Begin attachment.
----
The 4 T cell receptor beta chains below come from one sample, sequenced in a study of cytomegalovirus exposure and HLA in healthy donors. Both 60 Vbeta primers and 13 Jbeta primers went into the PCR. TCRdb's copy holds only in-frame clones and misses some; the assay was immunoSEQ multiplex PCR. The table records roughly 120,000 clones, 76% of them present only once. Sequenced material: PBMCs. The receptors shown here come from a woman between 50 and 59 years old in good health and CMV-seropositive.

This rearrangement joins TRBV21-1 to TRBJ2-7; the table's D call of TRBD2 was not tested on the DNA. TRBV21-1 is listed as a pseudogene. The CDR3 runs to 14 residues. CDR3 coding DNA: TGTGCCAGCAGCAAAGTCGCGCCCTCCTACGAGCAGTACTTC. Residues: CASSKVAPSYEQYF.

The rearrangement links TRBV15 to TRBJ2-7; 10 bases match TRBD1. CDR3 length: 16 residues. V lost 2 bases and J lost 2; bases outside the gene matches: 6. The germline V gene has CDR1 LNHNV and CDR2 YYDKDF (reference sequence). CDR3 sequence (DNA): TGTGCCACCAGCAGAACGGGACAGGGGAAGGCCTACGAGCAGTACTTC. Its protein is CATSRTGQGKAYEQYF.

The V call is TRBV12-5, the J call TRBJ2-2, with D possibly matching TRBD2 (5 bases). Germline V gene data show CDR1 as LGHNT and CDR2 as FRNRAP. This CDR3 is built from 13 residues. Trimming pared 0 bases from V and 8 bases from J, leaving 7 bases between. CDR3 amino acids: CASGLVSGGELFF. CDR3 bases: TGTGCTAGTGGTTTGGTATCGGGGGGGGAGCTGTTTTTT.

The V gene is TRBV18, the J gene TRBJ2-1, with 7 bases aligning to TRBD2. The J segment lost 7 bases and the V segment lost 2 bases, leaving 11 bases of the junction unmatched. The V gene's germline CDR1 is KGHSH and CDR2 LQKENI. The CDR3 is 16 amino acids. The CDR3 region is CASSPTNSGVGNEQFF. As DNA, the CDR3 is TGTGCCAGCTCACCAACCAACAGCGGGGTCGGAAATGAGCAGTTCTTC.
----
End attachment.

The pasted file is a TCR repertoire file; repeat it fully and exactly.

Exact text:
The 4 T cell receptor beta chains below come from one sample, sequenced in a study of cytomegalovirus exposure and HLA in healthy donors. Both 60 Vbeta primers and 13 Jbeta primers went into the PCR. TCRdb's copy holds only in-frame clones and misses some; the assay was immunoSEQ multiplex PCR. The table records roughly 120,000 clones, 76% of them present only once. Sequenced material: PBMCs. The receptors shown here come from a woman between 50 and 59 years old in good health and CMV-seropositive.

This rearrangement joins TRBV21-1 to TRBJ2-7; the table's D call of TRBD2 was not tested on the DNA. TRBV21-1 is listed as a pseudogene. The CDR3 runs to 14 residues. CDR3 coding DNA: TGTGCCAGCAGCAAAGTCGCGCCCTCCTACGAGCAGTACTTC. Residues: CASSKVAPSYEQYF.

The rearrangement links TRBV15 to TRBJ2-7; 10 bases match TRBD1. CDR3 length: 16 residues. V lost 2 bases and J lost 2; bases outside the gene matches: 6. The germline V gene has CDR1 LNHNV and CDR2 YYDKDF (reference sequence). CDR3 sequence (DNA): TGTGCCACCAGCAGAACGGGACAGGGGAAGGCCTACGAGCAGTACTTC. Its protein is CATSRTGQGKAYEQYF.

The V call is TRBV12-5, the J call TRBJ2-2, with D possibly matching TRBD2 (5 bases). Germline V gene data show CDR1 as LGHNT and CDR2 as FRNRAP. This CDR3 is built from 13 residues. Trimming pared 0 bases from V and 8 bases from J, leaving 7 bases between. CDR3 amino acids: CASGLVSGGELFF. CDR3 bases: TGTGCTAGTGGTTTGGTATCGGGGGGGGAGCTGTTTTTT.

The V gene is TRBV18, the J gene TRBJ2-1, with 7 bases aligning to TRBD2. The J segment lost 7 bases and the V segment lost 2 bases, leaving 11 bases of the junction unmatched. The V gene's germline CDR1 is KGHSH and CDR2 LQKENI. The CDR3 is 16 amino acids. The CDR3 region is CASSPTNSGVGNEQFF. As DNA, the CDR3 is TGTGCCAGCTCACCAACCAACAGCGGGGTCGGAAATGAGCAGTTCTTC.